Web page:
Dodgy stats? We don’t go for that
Do you feel duped and hoodwinked by some of the more sensationalist property market news?
Do you think some of the so-called ‘property experts’ don’t tell the whole truth?
It’s all too easy to be taken in by the persuasive, confident reports that claim to have the last word on the ‘top growth suburbs’ and ‘the highest rental yields’.
But if we examine the reality behind the headlines we tend to see a different picture.
Statistics can be interpreted in a number of ways, and all too often misinterpreted or even wilfully twisted and misrepresented.
It is now easier than ever to access a bombardment of information about capital growth within states and across suburbs, but this increased availability and speed of data also brings with it new challenges – not least in terms of how to make sense of this tidal wave of information.
We need to review the available data with a critical eye.
We should not allow emotion to cloud our logic.
At DDP, we have dedicated staff with razor-sharp analytical skills who are responsible for ensuring they provide our clients with objective, holistic, thorough and crystal-clear analysis of property statistics.
We always take a ‘bigger picture’ approach because we understand that no investor ever got rich by putting all their trust in one single source of information. We won’t fob you off with a ‘ball park figure’, and we don’t draw any hard-and-fast conclusions from median price data, for example.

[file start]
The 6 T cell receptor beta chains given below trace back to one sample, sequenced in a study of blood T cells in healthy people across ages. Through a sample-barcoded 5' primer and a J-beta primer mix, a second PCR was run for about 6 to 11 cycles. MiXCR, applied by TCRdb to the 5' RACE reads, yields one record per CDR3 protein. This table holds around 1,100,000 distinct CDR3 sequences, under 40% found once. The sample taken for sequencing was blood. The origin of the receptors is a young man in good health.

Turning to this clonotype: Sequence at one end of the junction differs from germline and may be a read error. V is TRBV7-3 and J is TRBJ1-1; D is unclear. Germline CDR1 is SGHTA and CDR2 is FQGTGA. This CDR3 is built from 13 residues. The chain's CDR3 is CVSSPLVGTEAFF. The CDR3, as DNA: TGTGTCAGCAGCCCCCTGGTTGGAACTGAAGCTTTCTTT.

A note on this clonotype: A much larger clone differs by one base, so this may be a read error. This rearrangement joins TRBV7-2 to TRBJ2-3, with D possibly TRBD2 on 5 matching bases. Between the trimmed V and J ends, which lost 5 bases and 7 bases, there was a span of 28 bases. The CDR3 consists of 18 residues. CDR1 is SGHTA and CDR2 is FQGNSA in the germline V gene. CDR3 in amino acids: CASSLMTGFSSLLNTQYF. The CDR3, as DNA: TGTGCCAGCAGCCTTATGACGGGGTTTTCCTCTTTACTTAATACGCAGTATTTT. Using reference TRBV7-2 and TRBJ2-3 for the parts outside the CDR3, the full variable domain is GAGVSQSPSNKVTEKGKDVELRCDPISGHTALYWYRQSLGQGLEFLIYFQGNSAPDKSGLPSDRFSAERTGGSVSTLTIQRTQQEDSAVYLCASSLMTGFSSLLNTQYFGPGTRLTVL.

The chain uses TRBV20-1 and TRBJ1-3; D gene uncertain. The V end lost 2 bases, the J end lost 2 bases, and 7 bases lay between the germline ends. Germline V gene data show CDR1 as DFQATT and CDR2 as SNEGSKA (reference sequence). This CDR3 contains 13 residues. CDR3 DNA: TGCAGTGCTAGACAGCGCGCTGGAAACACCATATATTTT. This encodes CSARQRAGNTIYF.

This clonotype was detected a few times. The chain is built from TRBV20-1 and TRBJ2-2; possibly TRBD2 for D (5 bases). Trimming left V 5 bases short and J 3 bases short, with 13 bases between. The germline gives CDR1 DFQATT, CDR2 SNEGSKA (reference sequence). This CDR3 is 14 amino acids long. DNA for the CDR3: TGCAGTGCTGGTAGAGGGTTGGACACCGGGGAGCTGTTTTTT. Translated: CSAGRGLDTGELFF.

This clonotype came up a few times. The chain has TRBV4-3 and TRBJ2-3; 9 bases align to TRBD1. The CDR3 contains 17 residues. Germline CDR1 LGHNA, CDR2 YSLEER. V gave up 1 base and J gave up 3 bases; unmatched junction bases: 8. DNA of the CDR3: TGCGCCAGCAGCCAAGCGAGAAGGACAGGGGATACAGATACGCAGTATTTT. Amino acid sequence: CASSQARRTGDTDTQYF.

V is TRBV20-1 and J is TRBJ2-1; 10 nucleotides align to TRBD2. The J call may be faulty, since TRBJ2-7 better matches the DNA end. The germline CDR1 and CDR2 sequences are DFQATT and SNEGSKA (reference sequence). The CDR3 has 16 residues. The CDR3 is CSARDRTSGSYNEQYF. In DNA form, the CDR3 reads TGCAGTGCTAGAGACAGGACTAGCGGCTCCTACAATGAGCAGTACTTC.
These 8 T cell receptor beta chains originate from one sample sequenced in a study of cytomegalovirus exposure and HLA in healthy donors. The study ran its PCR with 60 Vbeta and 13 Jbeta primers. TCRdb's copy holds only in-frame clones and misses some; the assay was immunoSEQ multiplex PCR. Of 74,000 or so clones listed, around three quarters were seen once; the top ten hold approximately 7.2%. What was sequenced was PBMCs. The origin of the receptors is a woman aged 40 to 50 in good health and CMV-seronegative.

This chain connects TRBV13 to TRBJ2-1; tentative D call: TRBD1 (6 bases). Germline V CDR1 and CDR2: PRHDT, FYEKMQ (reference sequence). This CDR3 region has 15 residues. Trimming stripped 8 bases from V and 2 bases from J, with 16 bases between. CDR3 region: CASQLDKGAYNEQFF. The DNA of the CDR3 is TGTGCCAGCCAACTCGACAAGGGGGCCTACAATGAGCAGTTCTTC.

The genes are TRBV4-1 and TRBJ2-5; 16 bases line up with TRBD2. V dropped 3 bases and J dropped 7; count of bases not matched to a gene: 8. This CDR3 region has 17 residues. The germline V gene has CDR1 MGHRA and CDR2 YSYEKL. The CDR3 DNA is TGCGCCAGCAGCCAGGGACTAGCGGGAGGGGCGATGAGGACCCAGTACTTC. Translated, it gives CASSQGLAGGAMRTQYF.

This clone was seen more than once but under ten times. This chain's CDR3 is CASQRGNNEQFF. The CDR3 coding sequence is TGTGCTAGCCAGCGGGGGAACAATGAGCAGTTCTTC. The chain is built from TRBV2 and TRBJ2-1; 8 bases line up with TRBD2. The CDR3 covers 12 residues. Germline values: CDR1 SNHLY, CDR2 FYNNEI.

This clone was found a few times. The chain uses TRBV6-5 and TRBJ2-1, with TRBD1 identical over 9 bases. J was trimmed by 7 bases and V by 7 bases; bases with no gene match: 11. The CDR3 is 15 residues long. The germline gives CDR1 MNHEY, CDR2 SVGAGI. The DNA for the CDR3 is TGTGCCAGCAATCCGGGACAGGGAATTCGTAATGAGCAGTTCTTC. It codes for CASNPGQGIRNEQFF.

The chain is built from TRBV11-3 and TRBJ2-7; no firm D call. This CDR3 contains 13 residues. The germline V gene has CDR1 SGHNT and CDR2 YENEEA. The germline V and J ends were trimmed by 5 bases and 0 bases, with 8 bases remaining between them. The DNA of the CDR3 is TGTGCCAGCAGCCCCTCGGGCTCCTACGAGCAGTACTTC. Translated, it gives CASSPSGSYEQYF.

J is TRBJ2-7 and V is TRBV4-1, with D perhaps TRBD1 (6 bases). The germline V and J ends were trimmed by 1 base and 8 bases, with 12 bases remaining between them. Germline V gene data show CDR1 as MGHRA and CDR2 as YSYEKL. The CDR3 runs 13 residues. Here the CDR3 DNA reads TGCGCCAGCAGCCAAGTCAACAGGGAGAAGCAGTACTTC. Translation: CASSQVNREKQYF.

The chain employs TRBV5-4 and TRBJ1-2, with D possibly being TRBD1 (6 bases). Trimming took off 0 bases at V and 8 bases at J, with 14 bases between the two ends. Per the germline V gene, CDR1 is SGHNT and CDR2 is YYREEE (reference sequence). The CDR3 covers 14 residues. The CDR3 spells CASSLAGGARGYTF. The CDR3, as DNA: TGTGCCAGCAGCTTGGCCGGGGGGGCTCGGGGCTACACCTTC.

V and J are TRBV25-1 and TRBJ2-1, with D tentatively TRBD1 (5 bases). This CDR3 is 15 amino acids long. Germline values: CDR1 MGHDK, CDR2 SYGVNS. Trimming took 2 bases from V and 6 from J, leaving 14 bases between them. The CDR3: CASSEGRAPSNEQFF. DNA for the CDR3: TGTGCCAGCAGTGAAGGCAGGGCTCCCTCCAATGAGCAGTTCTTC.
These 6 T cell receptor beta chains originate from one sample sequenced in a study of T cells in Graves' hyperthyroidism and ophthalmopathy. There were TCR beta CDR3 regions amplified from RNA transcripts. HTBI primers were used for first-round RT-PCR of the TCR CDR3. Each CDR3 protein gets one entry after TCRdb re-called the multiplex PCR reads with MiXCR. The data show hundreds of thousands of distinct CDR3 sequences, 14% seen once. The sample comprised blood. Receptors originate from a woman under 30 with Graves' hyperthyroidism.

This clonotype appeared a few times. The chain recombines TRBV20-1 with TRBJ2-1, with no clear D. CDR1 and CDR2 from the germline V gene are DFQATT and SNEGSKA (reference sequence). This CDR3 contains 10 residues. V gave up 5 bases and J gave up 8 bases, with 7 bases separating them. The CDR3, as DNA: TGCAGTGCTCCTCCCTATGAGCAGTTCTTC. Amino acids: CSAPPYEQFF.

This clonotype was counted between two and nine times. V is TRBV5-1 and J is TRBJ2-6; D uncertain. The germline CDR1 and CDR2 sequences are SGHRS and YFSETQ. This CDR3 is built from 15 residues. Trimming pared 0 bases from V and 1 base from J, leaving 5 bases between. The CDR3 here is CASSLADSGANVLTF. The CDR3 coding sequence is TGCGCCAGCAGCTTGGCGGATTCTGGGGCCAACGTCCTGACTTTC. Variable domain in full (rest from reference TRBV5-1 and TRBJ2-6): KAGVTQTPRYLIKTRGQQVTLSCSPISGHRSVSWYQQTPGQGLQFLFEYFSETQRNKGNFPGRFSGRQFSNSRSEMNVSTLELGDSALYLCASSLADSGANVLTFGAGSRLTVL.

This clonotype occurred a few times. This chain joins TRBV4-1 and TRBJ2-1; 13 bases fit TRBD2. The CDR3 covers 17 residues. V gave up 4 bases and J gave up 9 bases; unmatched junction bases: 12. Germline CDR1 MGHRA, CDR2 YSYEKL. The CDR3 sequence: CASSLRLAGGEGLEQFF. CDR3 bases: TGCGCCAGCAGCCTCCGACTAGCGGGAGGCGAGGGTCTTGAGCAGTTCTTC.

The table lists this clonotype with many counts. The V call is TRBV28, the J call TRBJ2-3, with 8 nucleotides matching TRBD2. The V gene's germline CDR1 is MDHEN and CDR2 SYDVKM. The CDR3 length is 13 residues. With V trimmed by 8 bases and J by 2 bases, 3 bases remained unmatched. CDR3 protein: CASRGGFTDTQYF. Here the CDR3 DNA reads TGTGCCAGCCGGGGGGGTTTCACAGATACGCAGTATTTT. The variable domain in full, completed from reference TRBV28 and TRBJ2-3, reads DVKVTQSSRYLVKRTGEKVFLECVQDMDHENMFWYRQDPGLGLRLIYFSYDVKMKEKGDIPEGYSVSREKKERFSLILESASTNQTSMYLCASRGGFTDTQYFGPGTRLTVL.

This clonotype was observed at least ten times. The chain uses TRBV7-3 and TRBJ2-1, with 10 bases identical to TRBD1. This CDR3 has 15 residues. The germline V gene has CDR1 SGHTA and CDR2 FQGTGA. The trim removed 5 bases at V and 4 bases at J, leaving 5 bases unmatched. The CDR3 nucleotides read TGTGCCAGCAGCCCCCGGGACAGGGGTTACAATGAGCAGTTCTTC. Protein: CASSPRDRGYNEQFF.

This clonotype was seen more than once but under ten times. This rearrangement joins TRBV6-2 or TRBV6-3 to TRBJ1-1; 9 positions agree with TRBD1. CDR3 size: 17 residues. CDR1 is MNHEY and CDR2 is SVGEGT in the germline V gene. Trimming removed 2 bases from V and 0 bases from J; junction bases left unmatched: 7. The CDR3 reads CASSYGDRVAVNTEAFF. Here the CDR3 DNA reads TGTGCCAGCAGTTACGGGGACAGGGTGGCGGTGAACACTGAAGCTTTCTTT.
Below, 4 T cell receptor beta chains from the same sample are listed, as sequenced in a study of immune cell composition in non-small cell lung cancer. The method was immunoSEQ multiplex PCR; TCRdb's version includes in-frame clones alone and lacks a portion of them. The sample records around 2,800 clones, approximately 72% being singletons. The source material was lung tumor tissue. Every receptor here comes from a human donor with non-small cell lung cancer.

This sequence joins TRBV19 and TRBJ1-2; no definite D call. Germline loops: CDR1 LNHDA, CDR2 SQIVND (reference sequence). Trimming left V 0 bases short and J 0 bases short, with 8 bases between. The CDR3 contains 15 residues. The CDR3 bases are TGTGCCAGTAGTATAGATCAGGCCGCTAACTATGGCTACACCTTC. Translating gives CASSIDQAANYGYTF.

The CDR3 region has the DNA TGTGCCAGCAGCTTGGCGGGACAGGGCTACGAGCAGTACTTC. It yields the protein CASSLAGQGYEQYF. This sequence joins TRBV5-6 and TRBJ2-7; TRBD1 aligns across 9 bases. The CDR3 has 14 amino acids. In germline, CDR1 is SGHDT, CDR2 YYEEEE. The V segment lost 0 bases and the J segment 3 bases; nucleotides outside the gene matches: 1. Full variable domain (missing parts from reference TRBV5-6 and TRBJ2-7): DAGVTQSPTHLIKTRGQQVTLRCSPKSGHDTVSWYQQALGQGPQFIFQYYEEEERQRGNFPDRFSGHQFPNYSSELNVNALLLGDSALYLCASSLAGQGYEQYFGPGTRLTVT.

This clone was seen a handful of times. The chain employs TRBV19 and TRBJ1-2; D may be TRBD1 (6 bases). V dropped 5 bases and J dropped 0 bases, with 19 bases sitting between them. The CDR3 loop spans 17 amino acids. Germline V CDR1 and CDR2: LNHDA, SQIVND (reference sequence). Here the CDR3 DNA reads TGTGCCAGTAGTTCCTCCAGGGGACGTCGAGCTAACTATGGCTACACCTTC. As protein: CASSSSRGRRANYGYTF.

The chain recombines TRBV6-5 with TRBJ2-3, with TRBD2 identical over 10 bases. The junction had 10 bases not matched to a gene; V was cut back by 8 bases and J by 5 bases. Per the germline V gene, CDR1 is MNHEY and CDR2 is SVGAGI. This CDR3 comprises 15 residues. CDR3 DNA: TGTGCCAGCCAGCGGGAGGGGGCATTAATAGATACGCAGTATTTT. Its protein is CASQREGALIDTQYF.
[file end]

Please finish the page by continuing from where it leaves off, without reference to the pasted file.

Median price anomalies – which crop up frequently when reviewing property statistics – do not represent ‘capital growth’ and can be very misleading.
And while medians can give you a ‘general gist’ and provide a reasonably reliable indicator of what the market is doing and where it’s going, they are not very useful for measuring real house price growth rates.
This is because medians are affected by the disparity of the housing market both between and within states, plus a range of other factors, such as:
- While first time buyers and downsizers tend to buy properties at the lower end of the price bracket, therefore pushing the median down, upgraders are more likely to buy homes at the higher end of the price bracket, which pushes prices up.
- If smaller and lower-priced homes are built over time, the median will fall; if larger or more luxurious homes are built over time, the median is likely to rise. This does not mean house prices have necessarily appreciated – just the type of houses being built and sold has changed in response to demand.
- If homes are renovated or extended, this can push the median up when capital growth rates have actually remained unchanged.
- Sometimes the median shifts upwards because of heavy developer activity.